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OTT In Telecom Bill — Sending The Wrong Message?


The public consultation on the draft Indian Telecommunication Bill, 2022 is about to close in a day. Perhaps it is a good time to get one last word in.

Many commentaries have been written on various aspects of the bill, not least on the inclusion of OTT or over-the-top services in the definition of telecommunication in the bill. For the uninitiated, OTT services refer to services provided over the internet—streaming services, text, voice and video messaging, e-commerce, etc. Since then the Department of Telecommunications or DoT has clarified that it intends to only regulate communications OTT from primarily a safety and security perspective, drawing an equivalence between voice and internet calling.

From a regulatory perspective, one needs to differentiate between telecom operations—involving physical and technological aspects of the infrastructure and business aspects of the network—and the telecommunication service provided using these operations. That is, distinguish the means of provision from services provided using those means.

In most jurisdictions, including in India, both of these are regulated or governed in some form. Telecom operations including entry into the market, pricing decisions, etc. are all very closely regulated. Similarly, there are some requirements on the services provided using these means—for example, prioritization of emergency calls or provision of services to individuals subject only to certain conditions. The rationale for the two regulatory interventions is very different. It just so happens that with telecommunications the identity of the providers of the network, and services is the same—the telecom companies. And therefore not much attention is paid to this distinction.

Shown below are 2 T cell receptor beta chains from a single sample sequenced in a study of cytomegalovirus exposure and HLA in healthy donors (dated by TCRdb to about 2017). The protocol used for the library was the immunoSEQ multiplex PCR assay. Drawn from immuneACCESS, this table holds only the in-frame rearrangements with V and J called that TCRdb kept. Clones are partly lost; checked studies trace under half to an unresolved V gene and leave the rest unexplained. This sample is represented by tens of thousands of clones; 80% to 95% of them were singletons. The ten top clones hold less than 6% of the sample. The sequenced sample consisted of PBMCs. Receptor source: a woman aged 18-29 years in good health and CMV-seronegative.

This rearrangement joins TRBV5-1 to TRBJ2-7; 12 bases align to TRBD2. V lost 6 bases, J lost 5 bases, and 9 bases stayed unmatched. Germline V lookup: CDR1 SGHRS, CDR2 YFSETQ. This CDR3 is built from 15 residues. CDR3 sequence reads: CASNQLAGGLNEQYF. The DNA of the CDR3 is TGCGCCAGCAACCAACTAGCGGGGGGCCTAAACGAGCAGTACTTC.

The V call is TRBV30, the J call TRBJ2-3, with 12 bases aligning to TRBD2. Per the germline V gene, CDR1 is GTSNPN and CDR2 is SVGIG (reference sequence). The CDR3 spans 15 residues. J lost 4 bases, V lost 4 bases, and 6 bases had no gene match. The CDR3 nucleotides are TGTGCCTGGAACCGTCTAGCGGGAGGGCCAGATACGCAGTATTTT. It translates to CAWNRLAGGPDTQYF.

But with the advent of OTT services, this has changed.

Telecom infrastructure is now used to provide services over the internet—telecom companies usually provide access networks. And these services are not provided by telecom companies. Hence, the distinction between regulation on the means of provision and the service provided using those means becomes important.

Telecom regulation is an out-and-out economic regulation.

Telecom provision uses a scarce public resource—frequency spectrums. For various reasons including rationalization and optimization, avoiding and solving interference spectrum management requires coordination among the various players. This is, across the globe, done centrally by a regulator. Over time there have been innovations in spectrum management and it has become more flexible. An example is the introduction of a secondary market. But spectrum management is very much a regulatory domain. And given that the assignment of the spectrum is exclusive this grants the assignee market power in the telecom sector.